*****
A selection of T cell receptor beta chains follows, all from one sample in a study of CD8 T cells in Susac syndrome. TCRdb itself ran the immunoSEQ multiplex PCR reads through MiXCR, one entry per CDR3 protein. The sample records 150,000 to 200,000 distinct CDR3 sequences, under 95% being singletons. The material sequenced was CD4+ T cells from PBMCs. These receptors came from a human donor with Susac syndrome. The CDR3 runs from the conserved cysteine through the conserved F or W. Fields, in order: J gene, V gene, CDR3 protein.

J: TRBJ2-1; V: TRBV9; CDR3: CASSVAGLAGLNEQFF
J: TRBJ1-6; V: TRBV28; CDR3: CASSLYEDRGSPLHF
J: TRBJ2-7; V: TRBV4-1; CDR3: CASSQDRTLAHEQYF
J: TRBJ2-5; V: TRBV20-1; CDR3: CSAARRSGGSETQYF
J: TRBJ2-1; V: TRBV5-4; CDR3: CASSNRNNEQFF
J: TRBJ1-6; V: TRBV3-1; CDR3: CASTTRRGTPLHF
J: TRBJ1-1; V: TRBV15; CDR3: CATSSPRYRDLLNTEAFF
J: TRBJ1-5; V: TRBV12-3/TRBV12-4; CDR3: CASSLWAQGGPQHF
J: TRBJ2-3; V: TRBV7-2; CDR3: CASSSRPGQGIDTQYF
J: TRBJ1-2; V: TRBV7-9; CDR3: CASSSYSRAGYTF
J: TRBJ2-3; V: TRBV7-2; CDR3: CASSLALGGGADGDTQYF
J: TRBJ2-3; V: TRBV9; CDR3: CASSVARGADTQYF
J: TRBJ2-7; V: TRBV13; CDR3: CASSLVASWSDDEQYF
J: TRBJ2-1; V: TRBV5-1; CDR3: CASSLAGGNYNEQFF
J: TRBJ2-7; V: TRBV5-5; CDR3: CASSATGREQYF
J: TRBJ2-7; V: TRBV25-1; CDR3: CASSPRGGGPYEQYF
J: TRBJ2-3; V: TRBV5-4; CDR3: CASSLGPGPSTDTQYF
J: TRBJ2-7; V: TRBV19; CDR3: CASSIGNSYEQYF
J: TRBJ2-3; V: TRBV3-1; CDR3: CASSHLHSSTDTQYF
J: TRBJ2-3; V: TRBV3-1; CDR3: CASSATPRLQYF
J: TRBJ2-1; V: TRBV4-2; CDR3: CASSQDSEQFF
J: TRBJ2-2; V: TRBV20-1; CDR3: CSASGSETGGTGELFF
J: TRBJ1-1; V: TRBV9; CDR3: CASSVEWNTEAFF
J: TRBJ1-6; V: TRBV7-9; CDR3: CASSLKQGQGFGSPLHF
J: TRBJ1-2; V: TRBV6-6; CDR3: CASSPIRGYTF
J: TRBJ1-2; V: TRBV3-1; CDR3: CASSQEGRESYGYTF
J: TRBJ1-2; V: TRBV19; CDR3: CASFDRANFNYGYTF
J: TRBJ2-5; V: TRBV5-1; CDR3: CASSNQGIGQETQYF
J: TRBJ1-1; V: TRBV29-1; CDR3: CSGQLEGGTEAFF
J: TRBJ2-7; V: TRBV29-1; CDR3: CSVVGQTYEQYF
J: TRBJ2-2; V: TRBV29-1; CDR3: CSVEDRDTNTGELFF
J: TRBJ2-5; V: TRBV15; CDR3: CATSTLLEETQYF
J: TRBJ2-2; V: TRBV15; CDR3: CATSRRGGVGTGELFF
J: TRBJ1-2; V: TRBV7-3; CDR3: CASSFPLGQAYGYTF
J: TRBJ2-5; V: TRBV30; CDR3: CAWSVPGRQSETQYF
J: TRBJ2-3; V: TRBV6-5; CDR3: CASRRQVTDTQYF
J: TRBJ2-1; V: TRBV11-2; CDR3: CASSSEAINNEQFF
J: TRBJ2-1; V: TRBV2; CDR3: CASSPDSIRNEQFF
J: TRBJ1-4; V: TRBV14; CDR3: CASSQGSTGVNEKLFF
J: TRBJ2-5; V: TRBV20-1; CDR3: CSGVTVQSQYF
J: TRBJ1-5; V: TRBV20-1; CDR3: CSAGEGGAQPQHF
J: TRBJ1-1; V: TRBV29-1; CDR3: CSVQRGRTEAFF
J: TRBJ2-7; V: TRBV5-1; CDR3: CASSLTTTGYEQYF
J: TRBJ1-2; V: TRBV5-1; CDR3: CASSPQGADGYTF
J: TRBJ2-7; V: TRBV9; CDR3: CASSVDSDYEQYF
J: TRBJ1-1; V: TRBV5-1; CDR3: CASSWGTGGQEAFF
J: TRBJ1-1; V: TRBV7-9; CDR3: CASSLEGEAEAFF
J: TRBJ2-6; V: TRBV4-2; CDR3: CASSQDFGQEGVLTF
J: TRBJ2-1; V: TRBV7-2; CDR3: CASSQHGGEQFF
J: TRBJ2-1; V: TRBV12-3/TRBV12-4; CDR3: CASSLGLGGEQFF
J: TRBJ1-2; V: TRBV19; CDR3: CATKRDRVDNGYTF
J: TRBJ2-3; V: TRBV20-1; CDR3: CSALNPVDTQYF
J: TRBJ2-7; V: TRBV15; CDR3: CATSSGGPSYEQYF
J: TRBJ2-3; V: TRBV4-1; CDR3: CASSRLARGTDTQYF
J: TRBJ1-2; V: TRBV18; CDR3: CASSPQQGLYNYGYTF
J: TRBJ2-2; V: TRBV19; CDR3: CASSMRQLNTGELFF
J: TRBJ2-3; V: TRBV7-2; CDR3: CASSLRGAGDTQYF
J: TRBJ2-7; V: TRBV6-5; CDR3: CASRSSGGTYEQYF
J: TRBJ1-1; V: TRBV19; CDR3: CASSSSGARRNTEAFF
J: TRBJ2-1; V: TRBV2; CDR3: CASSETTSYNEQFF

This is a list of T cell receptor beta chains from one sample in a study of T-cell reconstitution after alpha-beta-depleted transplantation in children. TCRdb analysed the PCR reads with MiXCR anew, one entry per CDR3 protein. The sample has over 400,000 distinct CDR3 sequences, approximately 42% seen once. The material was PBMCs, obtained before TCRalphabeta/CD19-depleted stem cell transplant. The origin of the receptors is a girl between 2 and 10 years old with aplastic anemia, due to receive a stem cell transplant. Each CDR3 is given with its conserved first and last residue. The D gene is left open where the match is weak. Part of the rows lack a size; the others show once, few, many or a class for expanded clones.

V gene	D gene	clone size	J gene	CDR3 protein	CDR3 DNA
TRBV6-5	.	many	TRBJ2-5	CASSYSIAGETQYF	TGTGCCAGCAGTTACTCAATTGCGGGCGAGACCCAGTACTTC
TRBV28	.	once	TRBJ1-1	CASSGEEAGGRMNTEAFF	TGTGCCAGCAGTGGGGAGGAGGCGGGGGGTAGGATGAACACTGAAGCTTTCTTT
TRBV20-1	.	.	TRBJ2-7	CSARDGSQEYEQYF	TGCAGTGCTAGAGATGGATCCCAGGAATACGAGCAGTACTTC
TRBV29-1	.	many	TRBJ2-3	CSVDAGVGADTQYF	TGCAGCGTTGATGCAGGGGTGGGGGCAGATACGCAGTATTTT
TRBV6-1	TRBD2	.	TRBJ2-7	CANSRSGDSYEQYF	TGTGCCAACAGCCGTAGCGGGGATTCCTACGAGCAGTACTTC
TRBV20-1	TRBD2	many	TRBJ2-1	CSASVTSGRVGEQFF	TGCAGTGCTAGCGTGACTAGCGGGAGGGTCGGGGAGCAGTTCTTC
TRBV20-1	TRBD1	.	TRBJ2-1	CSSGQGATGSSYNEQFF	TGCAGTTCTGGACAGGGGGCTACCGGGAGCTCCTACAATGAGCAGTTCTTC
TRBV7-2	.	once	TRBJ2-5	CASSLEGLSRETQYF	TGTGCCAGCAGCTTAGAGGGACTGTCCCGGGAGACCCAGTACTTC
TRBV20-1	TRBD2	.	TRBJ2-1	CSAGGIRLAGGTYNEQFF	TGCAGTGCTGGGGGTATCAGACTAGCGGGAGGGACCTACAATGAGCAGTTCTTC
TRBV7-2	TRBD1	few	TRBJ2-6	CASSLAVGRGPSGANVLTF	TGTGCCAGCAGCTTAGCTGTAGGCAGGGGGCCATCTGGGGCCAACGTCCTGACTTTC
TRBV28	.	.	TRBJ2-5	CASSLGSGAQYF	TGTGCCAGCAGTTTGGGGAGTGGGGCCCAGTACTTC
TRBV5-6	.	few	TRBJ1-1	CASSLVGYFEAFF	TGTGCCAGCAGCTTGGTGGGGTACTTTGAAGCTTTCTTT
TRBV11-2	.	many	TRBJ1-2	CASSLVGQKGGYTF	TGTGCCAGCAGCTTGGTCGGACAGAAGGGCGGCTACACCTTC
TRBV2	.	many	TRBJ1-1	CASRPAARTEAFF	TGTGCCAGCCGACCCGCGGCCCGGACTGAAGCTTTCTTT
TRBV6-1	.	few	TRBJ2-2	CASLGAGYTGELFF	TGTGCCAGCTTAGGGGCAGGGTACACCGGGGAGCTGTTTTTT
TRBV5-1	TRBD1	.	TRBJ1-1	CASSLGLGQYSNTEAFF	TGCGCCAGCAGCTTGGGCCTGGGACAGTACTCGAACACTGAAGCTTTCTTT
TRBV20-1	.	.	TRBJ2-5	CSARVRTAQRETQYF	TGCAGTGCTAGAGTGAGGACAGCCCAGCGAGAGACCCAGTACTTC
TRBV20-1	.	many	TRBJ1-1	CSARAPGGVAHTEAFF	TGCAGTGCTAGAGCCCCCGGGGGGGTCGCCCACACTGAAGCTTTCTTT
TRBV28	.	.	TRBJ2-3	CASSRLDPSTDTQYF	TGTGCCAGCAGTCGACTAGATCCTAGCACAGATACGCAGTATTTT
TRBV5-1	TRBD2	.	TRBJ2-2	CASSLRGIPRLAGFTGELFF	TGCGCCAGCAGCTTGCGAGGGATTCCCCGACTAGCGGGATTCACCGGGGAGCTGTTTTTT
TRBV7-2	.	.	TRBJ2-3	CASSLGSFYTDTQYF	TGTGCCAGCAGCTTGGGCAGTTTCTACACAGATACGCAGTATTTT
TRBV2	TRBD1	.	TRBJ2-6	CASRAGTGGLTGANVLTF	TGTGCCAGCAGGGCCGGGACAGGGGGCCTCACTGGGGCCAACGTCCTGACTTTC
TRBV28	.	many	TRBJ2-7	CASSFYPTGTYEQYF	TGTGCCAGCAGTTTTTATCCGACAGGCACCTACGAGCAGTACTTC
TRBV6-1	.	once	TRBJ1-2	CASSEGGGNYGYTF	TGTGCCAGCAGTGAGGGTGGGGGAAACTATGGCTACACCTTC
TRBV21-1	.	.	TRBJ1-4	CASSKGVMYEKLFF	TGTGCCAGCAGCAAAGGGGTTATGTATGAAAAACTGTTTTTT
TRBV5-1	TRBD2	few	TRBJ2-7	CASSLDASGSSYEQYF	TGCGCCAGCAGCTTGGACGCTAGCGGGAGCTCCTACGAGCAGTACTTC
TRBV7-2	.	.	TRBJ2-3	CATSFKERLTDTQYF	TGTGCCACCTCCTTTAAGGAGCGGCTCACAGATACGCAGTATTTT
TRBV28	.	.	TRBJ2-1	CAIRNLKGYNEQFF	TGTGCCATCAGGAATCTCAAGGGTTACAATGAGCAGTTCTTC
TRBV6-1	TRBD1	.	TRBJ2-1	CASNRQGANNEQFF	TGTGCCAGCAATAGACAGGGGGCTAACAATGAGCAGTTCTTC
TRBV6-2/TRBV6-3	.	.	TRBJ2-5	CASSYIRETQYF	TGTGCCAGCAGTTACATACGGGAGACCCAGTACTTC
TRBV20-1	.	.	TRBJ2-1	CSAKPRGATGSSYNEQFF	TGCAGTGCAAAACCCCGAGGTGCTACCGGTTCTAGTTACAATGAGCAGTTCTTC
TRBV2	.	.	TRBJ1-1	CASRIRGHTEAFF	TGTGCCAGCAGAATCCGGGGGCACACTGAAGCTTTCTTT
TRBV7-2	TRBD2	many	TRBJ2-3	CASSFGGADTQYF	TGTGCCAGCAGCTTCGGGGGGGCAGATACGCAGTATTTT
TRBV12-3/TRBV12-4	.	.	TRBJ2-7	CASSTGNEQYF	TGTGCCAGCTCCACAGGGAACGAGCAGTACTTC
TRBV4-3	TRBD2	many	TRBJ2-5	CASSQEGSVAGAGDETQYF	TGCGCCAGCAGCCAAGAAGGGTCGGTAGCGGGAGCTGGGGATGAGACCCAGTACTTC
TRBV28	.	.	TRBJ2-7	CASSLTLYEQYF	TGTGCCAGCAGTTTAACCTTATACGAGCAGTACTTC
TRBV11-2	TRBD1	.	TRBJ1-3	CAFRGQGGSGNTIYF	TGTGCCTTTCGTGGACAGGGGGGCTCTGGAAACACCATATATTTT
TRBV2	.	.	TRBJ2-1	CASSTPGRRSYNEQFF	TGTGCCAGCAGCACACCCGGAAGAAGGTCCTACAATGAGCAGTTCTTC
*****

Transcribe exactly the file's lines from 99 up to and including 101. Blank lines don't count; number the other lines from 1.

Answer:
TRBV28	.	.	TRBJ2-7	CASSLTLYEQYF	TGTGCCAGCAGTTTAACCTTATACGAGCAGTACTTC
TRBV11-2	TRBD1	.	TRBJ1-3	CAFRGQGGSGNTIYF	TGTGCCTTTCGTGGACAGGGGGGCTCTGGAAACACCATATATTTT
TRBV2	.	.	TRBJ2-1	CASSTPGRRSYNEQFF	TGTGCCAGCAGCACACCCGGAAGAAGGTCCTACAATGAGCAGTTCTTC